The Guttuso Museum in Bagheria was closed for a few months for reasons of fire safety but has recently reopened to the public.
Opened in 1973 and located in Villa Cattolica – a complex from the first half of the 18th century –, the museum is home to over 100 drawings and paintings created by the Sicilian artist between 1924 and 1986, and just as many works from his amazing private collection, including sculptures and paintings by a number of 20th-century masters.
Guttuso felt strong ties to his hometown. His work clearly reflects this visceral relationship, as art critic and historian Cesare Brandi noted:
“Guttuso is a lot more Bagheria than you might think. I saw him put up a show in Villa Palagonia: I saw the dense lemon trees, with leaves like felt, and those must be the new ‘verdures’ that Guttuso painted in a fortunate year […]. And those colors that look like screams, and belong to Bagheria’s sky at sunset, behind Mount Pellegrino, are taken from the earth – when it’s redder than red clay tennis courts – and from the dense, austere, huge shadows cast by clouds on the mountains, which are naked and revealed, in the nakedness of their stone, as ancient bones of the Earth” (translated from C. Brandi, “Scritti d’arte”, Bompiani, Milan 2013).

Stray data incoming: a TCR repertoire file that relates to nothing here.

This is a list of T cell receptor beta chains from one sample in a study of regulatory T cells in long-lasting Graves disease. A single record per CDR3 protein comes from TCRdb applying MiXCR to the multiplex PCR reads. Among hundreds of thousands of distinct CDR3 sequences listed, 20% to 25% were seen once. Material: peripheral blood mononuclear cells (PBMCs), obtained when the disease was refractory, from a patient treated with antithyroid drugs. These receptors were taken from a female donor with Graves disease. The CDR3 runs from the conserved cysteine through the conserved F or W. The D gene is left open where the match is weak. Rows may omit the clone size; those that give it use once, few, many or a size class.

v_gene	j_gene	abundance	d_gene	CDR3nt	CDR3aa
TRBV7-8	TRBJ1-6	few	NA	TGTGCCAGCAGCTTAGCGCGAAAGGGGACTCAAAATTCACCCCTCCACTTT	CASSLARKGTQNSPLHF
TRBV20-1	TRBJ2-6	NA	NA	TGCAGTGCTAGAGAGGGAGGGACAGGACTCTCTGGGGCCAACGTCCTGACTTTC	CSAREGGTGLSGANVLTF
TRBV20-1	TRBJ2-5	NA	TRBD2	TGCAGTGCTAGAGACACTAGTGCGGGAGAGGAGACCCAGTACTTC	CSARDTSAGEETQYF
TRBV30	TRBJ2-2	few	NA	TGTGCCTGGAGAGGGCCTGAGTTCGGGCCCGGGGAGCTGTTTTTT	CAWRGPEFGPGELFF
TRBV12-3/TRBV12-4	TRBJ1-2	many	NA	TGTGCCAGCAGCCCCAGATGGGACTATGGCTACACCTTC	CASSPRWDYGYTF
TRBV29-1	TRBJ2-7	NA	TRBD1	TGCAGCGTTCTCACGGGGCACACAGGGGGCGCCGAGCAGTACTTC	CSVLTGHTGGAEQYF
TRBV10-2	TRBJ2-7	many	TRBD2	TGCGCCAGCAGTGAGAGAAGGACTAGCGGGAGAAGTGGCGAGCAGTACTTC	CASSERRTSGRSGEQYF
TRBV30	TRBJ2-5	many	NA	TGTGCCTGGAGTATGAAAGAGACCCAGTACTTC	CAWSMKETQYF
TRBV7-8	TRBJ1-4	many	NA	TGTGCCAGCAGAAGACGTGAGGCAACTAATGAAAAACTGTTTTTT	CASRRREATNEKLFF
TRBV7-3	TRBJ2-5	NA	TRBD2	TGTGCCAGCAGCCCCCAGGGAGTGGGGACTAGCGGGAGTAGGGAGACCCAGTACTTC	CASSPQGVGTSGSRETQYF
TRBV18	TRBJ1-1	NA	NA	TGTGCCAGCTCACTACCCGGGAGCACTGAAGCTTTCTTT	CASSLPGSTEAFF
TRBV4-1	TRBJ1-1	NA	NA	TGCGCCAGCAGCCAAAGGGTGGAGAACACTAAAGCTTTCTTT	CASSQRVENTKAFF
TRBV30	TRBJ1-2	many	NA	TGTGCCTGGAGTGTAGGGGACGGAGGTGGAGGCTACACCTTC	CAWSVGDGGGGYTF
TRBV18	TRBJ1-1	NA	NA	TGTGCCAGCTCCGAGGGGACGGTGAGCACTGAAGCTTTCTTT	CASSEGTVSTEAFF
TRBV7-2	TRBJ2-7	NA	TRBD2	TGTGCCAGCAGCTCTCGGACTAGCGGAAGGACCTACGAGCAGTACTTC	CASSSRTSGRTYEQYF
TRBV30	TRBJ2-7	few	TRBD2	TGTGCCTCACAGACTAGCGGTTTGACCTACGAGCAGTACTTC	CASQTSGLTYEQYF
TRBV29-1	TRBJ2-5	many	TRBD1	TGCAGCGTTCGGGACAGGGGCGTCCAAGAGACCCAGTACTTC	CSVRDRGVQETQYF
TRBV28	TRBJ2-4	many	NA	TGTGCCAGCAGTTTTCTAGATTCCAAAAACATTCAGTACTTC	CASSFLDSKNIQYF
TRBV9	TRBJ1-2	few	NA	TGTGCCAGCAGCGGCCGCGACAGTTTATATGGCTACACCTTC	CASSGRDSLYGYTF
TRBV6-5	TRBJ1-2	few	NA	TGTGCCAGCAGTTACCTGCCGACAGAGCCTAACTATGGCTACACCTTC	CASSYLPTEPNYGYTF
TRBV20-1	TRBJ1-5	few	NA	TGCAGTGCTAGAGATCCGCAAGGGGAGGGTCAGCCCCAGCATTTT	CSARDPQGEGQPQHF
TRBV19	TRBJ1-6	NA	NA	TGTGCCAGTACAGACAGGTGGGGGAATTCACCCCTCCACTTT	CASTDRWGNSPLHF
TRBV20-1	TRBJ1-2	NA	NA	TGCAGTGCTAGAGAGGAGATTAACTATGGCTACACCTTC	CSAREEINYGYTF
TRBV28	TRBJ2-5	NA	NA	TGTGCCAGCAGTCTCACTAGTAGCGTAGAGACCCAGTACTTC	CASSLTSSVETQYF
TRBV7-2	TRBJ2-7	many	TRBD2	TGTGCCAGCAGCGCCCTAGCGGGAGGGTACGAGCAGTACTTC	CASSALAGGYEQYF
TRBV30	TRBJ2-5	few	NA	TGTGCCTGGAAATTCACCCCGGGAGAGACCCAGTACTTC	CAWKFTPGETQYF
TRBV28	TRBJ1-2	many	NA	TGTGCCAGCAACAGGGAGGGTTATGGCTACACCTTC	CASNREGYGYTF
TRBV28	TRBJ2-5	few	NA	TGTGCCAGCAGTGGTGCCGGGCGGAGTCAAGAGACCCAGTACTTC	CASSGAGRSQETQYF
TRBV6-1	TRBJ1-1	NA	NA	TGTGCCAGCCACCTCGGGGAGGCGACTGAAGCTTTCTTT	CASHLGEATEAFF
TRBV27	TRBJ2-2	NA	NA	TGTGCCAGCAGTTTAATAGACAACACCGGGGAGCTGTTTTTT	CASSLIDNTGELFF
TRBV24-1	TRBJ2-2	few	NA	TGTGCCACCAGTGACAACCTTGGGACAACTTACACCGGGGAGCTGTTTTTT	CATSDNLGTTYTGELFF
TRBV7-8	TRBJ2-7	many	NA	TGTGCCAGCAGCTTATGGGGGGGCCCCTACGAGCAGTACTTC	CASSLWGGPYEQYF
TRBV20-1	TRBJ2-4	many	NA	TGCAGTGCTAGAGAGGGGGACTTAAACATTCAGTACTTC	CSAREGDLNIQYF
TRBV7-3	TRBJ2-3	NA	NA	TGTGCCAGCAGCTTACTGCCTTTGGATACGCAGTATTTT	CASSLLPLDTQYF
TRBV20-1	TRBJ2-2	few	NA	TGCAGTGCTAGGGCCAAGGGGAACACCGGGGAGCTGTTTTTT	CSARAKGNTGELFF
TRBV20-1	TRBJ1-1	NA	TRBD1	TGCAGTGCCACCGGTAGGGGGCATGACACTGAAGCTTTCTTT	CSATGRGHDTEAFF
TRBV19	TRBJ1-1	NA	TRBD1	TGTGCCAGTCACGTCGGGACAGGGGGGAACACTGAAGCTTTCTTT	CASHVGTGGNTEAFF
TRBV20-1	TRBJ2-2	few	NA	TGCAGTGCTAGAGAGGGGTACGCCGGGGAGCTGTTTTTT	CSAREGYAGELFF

The museum also features an extensive section dedicated to cinema posters and a space dedicated to masters of Sicilian cart painters, whom Guttuso admired greatly.